In a recent on-line commentary, Leithart observed that “contemporary political culture is the product of a convergence of two strains of liberalism: a leftist cultural libertarianism that took off during the 1960s and 1970s, and a rightwing free-market liberalism that reached its apogee with the Reagan-Thatcher alliance.”

Leithart continued: “Though they come from opposite ends of the political spectrum, both strains of liberalism are founded on a concept of freedom as the emancipation of individual choice.”

Leithart suggested that the sense of dismay many currently have about our political possibilities offers Christians “a rare opportunity to take stock and ask some basic questions about our polity.” He proceeds to list a dozen or so questions we should be asking far beyond who to vote for in November: “Are gay marriage and legalized abortion deviations from American values, or expressions of them? Can we disentangle the two strains of liberalism? Can we defend free markets without endorsing free love? What does ‘freedom’ mean? . . . Can politics be humane without recognizing that human beings are souls? Are campaigning and voting the be-all and end-all of Christian political action, or are we better off diverting some of those dollars and hours to less flashy projects that have the potential to leaven political culture over the long haul?”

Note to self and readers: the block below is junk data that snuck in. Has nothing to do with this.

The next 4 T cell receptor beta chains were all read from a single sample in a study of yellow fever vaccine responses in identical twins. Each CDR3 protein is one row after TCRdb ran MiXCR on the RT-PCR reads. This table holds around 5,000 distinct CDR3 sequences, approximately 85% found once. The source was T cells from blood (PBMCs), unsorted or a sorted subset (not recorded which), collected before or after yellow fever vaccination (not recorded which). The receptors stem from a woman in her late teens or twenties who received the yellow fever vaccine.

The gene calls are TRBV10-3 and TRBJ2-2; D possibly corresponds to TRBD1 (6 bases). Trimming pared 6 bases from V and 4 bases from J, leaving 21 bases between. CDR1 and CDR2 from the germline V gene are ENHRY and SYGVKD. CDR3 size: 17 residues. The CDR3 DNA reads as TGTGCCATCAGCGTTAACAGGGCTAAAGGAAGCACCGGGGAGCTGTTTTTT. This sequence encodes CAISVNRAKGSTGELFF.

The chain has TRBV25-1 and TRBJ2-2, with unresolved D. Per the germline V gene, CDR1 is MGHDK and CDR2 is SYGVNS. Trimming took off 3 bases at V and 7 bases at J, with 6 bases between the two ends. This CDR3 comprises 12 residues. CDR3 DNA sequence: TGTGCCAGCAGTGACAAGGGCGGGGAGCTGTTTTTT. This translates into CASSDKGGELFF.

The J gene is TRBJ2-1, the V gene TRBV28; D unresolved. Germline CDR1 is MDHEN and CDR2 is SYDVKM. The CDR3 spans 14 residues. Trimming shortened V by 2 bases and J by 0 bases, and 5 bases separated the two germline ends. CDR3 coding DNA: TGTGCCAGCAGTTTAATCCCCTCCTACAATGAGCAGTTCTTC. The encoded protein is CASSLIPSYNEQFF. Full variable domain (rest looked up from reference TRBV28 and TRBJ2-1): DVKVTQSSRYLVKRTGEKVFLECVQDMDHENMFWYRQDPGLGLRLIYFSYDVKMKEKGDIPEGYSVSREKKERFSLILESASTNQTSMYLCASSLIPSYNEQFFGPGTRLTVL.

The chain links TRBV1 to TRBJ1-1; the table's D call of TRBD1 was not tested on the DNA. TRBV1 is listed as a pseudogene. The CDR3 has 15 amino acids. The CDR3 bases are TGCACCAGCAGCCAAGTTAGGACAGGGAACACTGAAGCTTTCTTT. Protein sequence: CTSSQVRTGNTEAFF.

This feature is hosted by Ken Myers, producer of the MARS HILL AUDIO Journal. For more information, visit our website at marshillaudio.org.

Oct 20 2016
28 mins
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Rank #4: Michael Hanby on technological politics